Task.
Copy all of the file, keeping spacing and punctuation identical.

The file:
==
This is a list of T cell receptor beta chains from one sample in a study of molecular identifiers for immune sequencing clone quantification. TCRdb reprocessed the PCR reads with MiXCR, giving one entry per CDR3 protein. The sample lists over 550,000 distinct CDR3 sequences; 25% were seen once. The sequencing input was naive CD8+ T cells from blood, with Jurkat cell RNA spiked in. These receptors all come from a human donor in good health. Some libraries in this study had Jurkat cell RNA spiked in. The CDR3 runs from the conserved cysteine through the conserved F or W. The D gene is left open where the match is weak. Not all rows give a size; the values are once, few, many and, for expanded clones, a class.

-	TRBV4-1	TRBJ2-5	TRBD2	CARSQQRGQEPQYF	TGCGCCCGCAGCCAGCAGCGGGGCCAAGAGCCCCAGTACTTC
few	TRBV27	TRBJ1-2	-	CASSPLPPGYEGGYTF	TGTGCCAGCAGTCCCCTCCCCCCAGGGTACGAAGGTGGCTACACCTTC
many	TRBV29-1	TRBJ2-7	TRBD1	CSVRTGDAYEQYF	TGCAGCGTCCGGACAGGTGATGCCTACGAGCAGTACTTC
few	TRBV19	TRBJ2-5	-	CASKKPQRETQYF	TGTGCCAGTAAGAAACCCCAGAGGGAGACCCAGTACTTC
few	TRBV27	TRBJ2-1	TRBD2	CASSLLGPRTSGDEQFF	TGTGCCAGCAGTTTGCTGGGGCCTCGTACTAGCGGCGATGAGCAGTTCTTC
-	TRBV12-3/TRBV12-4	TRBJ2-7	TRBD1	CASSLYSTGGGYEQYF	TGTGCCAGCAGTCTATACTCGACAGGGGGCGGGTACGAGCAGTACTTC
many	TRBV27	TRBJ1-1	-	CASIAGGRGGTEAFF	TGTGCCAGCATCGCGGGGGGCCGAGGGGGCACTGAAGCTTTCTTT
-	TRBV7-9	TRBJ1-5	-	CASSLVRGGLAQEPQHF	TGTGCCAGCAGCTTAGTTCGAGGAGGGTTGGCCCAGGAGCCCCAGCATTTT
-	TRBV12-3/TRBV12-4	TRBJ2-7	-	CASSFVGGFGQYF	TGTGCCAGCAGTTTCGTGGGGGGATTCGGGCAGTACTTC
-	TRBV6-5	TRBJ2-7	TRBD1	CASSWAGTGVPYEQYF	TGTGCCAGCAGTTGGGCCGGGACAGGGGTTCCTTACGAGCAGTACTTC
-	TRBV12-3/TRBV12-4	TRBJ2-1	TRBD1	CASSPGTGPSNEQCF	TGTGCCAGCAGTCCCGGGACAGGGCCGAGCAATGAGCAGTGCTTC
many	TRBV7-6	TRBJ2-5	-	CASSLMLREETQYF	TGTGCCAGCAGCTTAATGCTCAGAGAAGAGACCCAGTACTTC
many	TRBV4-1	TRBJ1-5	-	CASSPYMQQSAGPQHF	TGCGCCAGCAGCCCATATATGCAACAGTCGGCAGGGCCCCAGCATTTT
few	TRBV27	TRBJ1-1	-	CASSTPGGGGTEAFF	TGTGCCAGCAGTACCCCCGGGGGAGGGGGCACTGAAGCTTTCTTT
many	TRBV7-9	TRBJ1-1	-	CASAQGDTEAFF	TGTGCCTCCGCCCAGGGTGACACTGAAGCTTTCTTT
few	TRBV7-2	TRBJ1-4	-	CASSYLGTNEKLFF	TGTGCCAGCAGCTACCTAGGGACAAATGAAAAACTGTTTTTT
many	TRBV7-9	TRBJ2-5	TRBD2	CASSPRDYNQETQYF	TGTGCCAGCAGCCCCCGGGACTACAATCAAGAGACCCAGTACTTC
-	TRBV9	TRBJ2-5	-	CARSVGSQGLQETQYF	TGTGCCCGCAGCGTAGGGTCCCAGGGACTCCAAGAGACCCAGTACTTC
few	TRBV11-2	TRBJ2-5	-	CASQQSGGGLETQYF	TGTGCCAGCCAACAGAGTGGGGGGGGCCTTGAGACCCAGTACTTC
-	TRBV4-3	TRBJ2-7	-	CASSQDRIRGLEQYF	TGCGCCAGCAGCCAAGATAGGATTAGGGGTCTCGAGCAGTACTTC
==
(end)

This is a list of T cell receptor beta chains from one sample in a study of molecular identifiers for immune sequencing clone quantification. TCRdb reprocessed the PCR reads with MiXCR, giving one entry per CDR3 protein. The sample lists over 550,000 distinct CDR3 sequences; 25% were seen once. The sequencing input was naive CD8+ T cells from blood, with Jurkat cell RNA spiked in. These receptors all come from a human donor in good health. Some libraries in this study had Jurkat cell RNA spiked in. The CDR3 runs from the conserved cysteine through the conserved F or W. The D gene is left open where the match is weak. Not all rows give a size; the values are once, few, many and, for expanded clones, a class.

-	TRBV4-1	TRBJ2-5	TRBD2	CARSQQRGQEPQYF	TGCGCCCGCAGCCAGCAGCGGGGCCAAGAGCCCCAGTACTTC
few	TRBV27	TRBJ1-2	-	CASSPLPPGYEGGYTF	TGTGCCAGCAGTCCCCTCCCCCCAGGGTACGAAGGTGGCTACACCTTC
many	TRBV29-1	TRBJ2-7	TRBD1	CSVRTGDAYEQYF	TGCAGCGTCCGGACAGGTGATGCCTACGAGCAGTACTTC
few	TRBV19	TRBJ2-5	-	CASKKPQRETQYF	TGTGCCAGTAAGAAACCCCAGAGGGAGACCCAGTACTTC
few	TRBV27	TRBJ2-1	TRBD2	CASSLLGPRTSGDEQFF	TGTGCCAGCAGTTTGCTGGGGCCTCGTACTAGCGGCGATGAGCAGTTCTTC
-	TRBV12-3/TRBV12-4	TRBJ2-7	TRBD1	CASSLYSTGGGYEQYF	TGTGCCAGCAGTCTATACTCGACAGGGGGCGGGTACGAGCAGTACTTC
many	TRBV27	TRBJ1-1	-	CASIAGGRGGTEAFF	TGTGCCAGCATCGCGGGGGGCCGAGGGGGCACTGAAGCTTTCTTT
-	TRBV7-9	TRBJ1-5	-	CASSLVRGGLAQEPQHF	TGTGCCAGCAGCTTAGTTCGAGGAGGGTTGGCCCAGGAGCCCCAGCATTTT
-	TRBV12-3/TRBV12-4	TRBJ2-7	-	CASSFVGGFGQYF	TGTGCCAGCAGTTTCGTGGGGGGATTCGGGCAGTACTTC
-	TRBV6-5	TRBJ2-7	TRBD1	CASSWAGTGVPYEQYF	TGTGCCAGCAGTTGGGCCGGGACAGGGGTTCCTTACGAGCAGTACTTC
-	TRBV12-3/TRBV12-4	TRBJ2-1	TRBD1	CASSPGTGPSNEQCF	TGTGCCAGCAGTCCCGGGACAGGGCCGAGCAATGAGCAGTGCTTC
many	TRBV7-6	TRBJ2-5	-	CASSLMLREETQYF	TGTGCCAGCAGCTTAATGCTCAGAGAAGAGACCCAGTACTTC
many	TRBV4-1	TRBJ1-5	-	CASSPYMQQSAGPQHF	TGCGCCAGCAGCCCATATATGCAACAGTCGGCAGGGCCCCAGCATTTT
few	TRBV27	TRBJ1-1	-	CASSTPGGGGTEAFF	TGTGCCAGCAGTACCCCCGGGGGAGGGGGCACTGAAGCTTTCTTT
many	TRBV7-9	TRBJ1-1	-	CASAQGDTEAFF	TGTGCCTCCGCCCAGGGTGACACTGAAGCTTTCTTT
few	TRBV7-2	TRBJ1-4	-	CASSYLGTNEKLFF	TGTGCCAGCAGCTACCTAGGGACAAATGAAAAACTGTTTTTT
many	TRBV7-9	TRBJ2-5	TRBD2	CASSPRDYNQETQYF	TGTGCCAGCAGCCCCCGGGACTACAATCAAGAGACCCAGTACTTC
-	TRBV9	TRBJ2-5	-	CARSVGSQGLQETQYF	TGTGCCCGCAGCGTAGGGTCCCAGGGACTCCAAGAGACCCAGTACTTC
few	TRBV11-2	TRBJ2-5	-	CASQQSGGGLETQYF	TGTGCCAGCCAACAGAGTGGGGGGGGCCTTGAGACCCAGTACTTC
-	TRBV4-3	TRBJ2-7	-	CASSQDRIRGLEQYF	TGCGCCAGCAGCCAAGATAGGATTAGGGGTCTCGAGCAGTACTTC